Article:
Destroy the monopoly on violence that’s in the possession of the settler ruling class. And those people who among the settlers can unite with the struggle by fighting against colonialism.

You don't unite with the African struggle or the struggle of the Mexican people by fighting against racism.

When you talk about racism, you're talking about yourself. When you talk about colonialism, you're talking about us.

When you’re talking about us, then you can't fight for me except under my leadership. I tell you what being uncolonized means. I tell you what the destruction of colonialism means.

That's what self-determination has to be about. And that's why I think it's an important discussion for us to take into this arena at this critical moment. Uhuru.

AKILÉ: Uhuru. So we probably have time for maybe one or two more questions so we'll go ahead.

First, I'll read this comment from Malika Alexander who's our Midwestern Regional Representative of the African People’s Socialist Party:

“Uhuru Chairman. I salute you and what is happening with Unión del Barrio. This collaboration is far-reaching and moves forward our quest for the liberation of African people worldwide. Thank you and Ben for sharing this important conversation with us.”

And the question comes from Nyndu in Fort Myers, Florida, says “Happy Juneteenth and Father's Day. Can chairman speak to the idea of the 13th amendment being a double-edged sword? Bring Africans on the one hand and imprisoning us on the other, with the phrase ‘neither slavery nor involuntary servitude, except as a punishment for crime, whereof the party shall have been duly convicted shall exist within the United States or any place subject to their jurisdiction.’ This was to appease southern former slave owners so they could re-imprison Africans back to the plantation.”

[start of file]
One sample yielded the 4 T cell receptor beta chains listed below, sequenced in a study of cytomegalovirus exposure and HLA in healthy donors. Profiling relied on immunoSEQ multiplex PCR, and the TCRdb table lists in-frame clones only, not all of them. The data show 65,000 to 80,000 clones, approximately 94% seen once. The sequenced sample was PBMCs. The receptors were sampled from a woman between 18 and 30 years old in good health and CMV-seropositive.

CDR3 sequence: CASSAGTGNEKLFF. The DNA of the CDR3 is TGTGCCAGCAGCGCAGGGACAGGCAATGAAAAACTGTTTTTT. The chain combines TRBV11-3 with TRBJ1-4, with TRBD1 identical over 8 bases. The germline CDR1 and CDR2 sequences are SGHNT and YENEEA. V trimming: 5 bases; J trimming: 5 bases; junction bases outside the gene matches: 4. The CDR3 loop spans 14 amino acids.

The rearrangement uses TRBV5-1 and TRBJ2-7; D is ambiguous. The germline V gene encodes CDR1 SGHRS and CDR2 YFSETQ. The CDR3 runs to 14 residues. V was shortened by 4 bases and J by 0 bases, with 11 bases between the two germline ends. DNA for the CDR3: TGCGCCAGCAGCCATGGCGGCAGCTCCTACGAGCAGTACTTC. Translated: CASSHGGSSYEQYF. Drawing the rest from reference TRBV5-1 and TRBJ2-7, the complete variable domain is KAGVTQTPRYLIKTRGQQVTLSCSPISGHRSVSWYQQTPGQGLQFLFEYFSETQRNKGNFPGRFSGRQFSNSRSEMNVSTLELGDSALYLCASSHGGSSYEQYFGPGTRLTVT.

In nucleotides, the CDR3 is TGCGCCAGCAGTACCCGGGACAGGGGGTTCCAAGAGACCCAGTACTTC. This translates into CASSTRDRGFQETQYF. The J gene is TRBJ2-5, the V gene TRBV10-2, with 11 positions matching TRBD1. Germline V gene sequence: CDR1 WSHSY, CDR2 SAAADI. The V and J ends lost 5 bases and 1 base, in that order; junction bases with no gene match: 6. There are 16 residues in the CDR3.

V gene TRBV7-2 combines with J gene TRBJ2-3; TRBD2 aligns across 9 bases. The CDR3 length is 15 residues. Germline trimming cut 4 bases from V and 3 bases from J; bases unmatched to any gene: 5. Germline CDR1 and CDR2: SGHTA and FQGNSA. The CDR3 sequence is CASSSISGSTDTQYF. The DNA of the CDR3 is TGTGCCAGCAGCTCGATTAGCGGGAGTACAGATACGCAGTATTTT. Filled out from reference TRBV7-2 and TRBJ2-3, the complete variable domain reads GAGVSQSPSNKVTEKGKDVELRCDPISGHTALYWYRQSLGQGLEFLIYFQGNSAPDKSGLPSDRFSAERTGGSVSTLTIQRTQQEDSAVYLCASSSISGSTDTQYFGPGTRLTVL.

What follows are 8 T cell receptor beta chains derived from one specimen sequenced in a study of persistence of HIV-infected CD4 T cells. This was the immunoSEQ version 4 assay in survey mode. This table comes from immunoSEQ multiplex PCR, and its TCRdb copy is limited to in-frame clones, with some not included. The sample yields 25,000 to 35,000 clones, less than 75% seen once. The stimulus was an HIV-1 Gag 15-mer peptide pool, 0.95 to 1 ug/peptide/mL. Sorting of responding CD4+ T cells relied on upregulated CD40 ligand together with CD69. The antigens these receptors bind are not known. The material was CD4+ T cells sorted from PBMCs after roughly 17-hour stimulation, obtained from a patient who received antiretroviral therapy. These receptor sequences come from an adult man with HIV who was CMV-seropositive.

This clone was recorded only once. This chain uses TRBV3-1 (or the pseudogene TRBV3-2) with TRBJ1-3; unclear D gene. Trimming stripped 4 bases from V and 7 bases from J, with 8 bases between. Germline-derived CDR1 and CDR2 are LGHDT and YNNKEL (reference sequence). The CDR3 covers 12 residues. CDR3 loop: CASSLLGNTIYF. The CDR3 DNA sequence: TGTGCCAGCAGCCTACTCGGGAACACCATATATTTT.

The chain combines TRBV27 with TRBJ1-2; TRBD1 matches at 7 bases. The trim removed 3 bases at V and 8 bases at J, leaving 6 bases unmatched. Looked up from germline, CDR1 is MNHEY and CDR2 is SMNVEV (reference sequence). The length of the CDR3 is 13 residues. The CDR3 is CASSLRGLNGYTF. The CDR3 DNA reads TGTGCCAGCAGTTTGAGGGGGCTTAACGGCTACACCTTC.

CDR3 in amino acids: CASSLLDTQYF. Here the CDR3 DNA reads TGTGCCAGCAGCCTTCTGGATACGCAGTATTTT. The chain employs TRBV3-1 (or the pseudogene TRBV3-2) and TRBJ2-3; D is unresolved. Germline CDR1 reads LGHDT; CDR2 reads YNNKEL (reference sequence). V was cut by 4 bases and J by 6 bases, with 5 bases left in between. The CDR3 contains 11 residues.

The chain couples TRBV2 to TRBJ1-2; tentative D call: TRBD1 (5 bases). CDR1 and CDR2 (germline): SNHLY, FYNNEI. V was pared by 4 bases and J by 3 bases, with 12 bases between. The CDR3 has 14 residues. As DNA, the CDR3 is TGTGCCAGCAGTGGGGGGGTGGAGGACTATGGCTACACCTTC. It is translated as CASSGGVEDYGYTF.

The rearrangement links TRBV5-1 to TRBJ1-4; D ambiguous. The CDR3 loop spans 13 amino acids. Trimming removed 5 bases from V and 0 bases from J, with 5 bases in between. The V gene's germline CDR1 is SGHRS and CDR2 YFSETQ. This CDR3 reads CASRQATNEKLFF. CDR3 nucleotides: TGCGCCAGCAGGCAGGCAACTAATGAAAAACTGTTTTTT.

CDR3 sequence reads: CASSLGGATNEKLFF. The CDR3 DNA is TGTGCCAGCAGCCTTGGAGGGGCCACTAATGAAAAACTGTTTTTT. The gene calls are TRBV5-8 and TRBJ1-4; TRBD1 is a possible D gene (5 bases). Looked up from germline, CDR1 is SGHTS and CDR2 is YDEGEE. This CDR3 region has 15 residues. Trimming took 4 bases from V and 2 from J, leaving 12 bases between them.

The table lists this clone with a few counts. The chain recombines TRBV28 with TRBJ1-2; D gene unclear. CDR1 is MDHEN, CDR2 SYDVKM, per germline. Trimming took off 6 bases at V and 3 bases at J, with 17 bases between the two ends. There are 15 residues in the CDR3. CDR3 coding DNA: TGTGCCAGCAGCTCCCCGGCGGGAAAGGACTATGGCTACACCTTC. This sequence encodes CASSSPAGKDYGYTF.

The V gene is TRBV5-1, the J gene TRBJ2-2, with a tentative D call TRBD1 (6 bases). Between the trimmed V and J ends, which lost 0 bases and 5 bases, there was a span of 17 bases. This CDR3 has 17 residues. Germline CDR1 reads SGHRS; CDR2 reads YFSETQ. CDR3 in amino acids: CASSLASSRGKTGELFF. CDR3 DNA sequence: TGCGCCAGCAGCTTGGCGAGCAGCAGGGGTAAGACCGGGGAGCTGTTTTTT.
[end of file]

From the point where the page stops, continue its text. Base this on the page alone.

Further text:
CHAIRMAN: He's already asked and answered the question but it was more than the southern so-called slave owners because in the north there was a serious distress about the ending of slavery and rights for African people who were enslaved.

The northern capitalists, the northern bankers and industrialists, were extremely concerned about where these workers were going to come from, which is one of the reasons why they used convict leasing to rebuild the South. In fact, the South economy was built to be much stronger, after slavery was over through the convict leasing.